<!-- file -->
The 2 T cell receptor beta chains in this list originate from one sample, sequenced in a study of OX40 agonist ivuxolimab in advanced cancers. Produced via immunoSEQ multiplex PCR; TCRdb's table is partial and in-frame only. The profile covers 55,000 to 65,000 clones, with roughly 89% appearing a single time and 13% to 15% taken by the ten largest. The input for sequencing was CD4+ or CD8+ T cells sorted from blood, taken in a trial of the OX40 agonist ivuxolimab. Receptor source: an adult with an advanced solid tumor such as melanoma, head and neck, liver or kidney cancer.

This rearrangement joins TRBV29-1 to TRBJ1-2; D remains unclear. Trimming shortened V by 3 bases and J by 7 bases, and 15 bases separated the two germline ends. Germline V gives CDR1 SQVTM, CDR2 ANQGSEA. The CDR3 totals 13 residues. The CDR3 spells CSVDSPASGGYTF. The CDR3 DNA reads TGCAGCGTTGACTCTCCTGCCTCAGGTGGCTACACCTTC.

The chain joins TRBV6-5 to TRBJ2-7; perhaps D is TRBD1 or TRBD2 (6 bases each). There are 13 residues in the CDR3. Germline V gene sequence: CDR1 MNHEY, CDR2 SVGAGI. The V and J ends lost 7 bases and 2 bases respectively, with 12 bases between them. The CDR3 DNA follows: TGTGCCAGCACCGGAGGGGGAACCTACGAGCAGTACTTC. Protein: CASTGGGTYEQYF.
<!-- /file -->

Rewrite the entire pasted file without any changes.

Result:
The 2 T cell receptor beta chains in this list originate from one sample, sequenced in a study of OX40 agonist ivuxolimab in advanced cancers. Produced via immunoSEQ multiplex PCR; TCRdb's table is partial and in-frame only. The profile covers 55,000 to 65,000 clones, with roughly 89% appearing a single time and 13% to 15% taken by the ten largest. The input for sequencing was CD4+ or CD8+ T cells sorted from blood, taken in a trial of the OX40 agonist ivuxolimab. Receptor source: an adult with an advanced solid tumor such as melanoma, head and neck, liver or kidney cancer.

This rearrangement joins TRBV29-1 to TRBJ1-2; D remains unclear. Trimming shortened V by 3 bases and J by 7 bases, and 15 bases separated the two germline ends. Germline V gives CDR1 SQVTM, CDR2 ANQGSEA. The CDR3 totals 13 residues. The CDR3 spells CSVDSPASGGYTF. The CDR3 DNA reads TGCAGCGTTGACTCTCCTGCCTCAGGTGGCTACACCTTC.

The chain joins TRBV6-5 to TRBJ2-7; perhaps D is TRBD1 or TRBD2 (6 bases each). There are 13 residues in the CDR3. Germline V gene sequence: CDR1 MNHEY, CDR2 SVGAGI. The V and J ends lost 7 bases and 2 bases respectively, with 12 bases between them. The CDR3 DNA follows: TGTGCCAGCACCGGAGGGGGAACCTACGAGCAGTACTTC. Protein: CASTGGGTYEQYF.